Syrian universities ‘running’ – but bombed out and short of staff

Two Syrian academics travel to London to seek outside support for universities

March 2, 2019
Syrian city
Source: Getty

A Syrian higher education sector dogged by overcrowding and staff shortages, with one university rehoused in a school basement while students and researchers struggle to heat their homes, is seeking support from wealthier nations.

That was the key message of two sobering presentations by Syrian academics at an event organised by the University of East London’s Centre for Migration, Refugees and Belonging on 26 February.

Sulaiman Mouselli, dean of the Faculty of Business Administration at the Arab International University, described an atmosphere of dislocation and disruption in his country. Like other private institutions, his had been moved into a “safe city” and was now operating from a hotel in Damascus.

Meanwhile, five branch campuses of one public institution, Euphrates University, had all been shut down, he said. Since those already enrolled were given the right to study elsewhere, this had led to immense overcrowding in the institutions that were still functioning, with up to 80 students sometimes crammed into a laboratory. The displacement of about 6 million people within Syria has inevitably caused huge psychological damage, meaning that universities can provide at best only rudimentary counselling and social support.

The main positive aspect is that the security situation has improved, Dr Mouselli told Times Higher Education, so students should soon be able to return to the AIU’s permanent campus on the road to Daraa, about 40km outside Damascus.

On the other hand, he was “struggling with the availability of academic staff”. He added: “I cannot rely on those who’ve got PhDs from inside Syria because they didn’t receive proper education during the crisis period.” Many potential applicants were leaving the country, he said – the men partly to avoid a system of military service that was often extended beyond the statutory single year.

In order to maintain “the quality and reputation” of his institution, therefore, Dr Mouselli has had to recruit staff from Lebanon or Jordan – and sometimes among Yemenis who had found refuge in Syria. Such people expected to be paid more than Syrian nationals, meaning that “tuition fees are going up, beyond the abilities of many students to pay”, he added.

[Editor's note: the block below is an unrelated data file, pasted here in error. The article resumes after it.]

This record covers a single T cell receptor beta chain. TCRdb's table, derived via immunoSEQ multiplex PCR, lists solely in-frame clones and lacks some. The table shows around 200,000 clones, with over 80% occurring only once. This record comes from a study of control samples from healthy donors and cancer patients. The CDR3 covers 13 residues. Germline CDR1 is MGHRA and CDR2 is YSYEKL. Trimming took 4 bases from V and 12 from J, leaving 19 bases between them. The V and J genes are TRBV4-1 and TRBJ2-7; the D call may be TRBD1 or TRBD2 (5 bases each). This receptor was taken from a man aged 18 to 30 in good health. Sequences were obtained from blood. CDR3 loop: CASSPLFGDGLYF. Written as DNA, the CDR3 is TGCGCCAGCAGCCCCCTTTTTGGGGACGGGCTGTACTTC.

Both staff and students also faced worsening difficulties in coping with basic needs for electricity, heating and gas. As a result, according to Dr Mouselli, “universities have to pay for generators”, which put further upward pressure on fees. Meanwhile, “when students go home, they don’t have electricity and are not in a good mood to study….You can’t do research if you are standing in line to get gas,” he continued.

Alia Omran is studying for a PhD in toxicology at the public Damascus University and also teaches at the private Qasyoun University. The former has suffered bomb damage, while the outbreak of war meant that the latter’s state-of-the-art new campus (also on the road to Daraa) was completely destroyed in 2010.

The first cohort of students therefore started their education in a temporary location, namely in the basement and on the roof of a secondary school in Damascus, although it is hoped that they may finally be able to occupy the repaired campus from the beginning of the next academic year. Meanwhile, inflation is eating into academic salaries and research grants for PhD students.

The two Syrian academics were on a tour of British universities organised by Al-Fanar Media and the British Council. So what sort of help are they looking for in their very difficult circumstances?

In her presentation, Ms Omran looked to the future and described ambitions to “collaborate on scientific research that meets our needs, such as public health issues, pollution and the environment, recycling” and to “establish a peer-reviewed online Syrian journal with both international and Syrian editors”, given that “we don't have a Syria-based journal on the known search engines like Scopus or PubMed”.

Her institution needed support in developing English language skills and particularly to address skill levels among “the teaching assistants or master’s degree students hired by the university instead of PhD holders” because of the brain drain. There was also room for more “distance learning to improve students’ and professors’ skills” and webinars to share educational materials, she said.

“We hope to rebuild our collaborations,” said Ms Omran. “There were great collaborations and student exchanges before the crisis. We want to reconnect.”

“Syrian higher education is running,” added Dr Mouselli, “but not running very well at the moment. We are doing our best to get funding for what we need but are not aware of all the funding bodies available inside Britain…In the short term, we are looking for online workshops and summer schools in Lebanon or Jordan to enable academic staff and students to join and raise their capacities.

“We are throwing out many ideas and hoping to catch some big fish.”

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